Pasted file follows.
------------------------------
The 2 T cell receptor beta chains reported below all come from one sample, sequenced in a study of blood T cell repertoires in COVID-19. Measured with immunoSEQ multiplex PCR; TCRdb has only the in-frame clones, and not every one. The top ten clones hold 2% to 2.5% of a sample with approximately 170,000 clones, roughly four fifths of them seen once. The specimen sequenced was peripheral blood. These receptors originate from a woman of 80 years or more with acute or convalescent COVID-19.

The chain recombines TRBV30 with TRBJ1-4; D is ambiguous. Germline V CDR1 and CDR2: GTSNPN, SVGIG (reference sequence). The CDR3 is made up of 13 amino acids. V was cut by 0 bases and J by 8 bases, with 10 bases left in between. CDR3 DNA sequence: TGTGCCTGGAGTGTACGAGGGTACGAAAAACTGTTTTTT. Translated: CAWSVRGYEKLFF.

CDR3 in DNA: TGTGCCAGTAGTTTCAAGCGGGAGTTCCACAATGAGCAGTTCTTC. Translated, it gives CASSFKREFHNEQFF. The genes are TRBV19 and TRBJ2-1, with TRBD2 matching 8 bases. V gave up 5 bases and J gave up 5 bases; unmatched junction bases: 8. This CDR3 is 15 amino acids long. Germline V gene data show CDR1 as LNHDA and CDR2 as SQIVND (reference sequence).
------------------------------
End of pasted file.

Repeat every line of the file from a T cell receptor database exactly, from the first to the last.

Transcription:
The 2 T cell receptor beta chains reported below all come from one sample, sequenced in a study of blood T cell repertoires in COVID-19. Measured with immunoSEQ multiplex PCR; TCRdb has only the in-frame clones, and not every one. The top ten clones hold 2% to 2.5% of a sample with approximately 170,000 clones, roughly four fifths of them seen once. The specimen sequenced was peripheral blood. These receptors originate from a woman of 80 years or more with acute or convalescent COVID-19.

The chain recombines TRBV30 with TRBJ1-4; D is ambiguous. Germline V CDR1 and CDR2: GTSNPN, SVGIG (reference sequence). The CDR3 is made up of 13 amino acids. V was cut by 0 bases and J by 8 bases, with 10 bases left in between. CDR3 DNA sequence: TGTGCCTGGAGTGTACGAGGGTACGAAAAACTGTTTTTT. Translated: CAWSVRGYEKLFF.

CDR3 in DNA: TGTGCCAGTAGTTTCAAGCGGGAGTTCCACAATGAGCAGTTCTTC. Translated, it gives CASSFKREFHNEQFF. The genes are TRBV19 and TRBJ2-1, with TRBD2 matching 8 bases. V gave up 5 bases and J gave up 5 bases; unmatched junction bases: 8. This CDR3 is 15 amino acids long. Germline V gene data show CDR1 as LNHDA and CDR2 as SQIVND (reference sequence).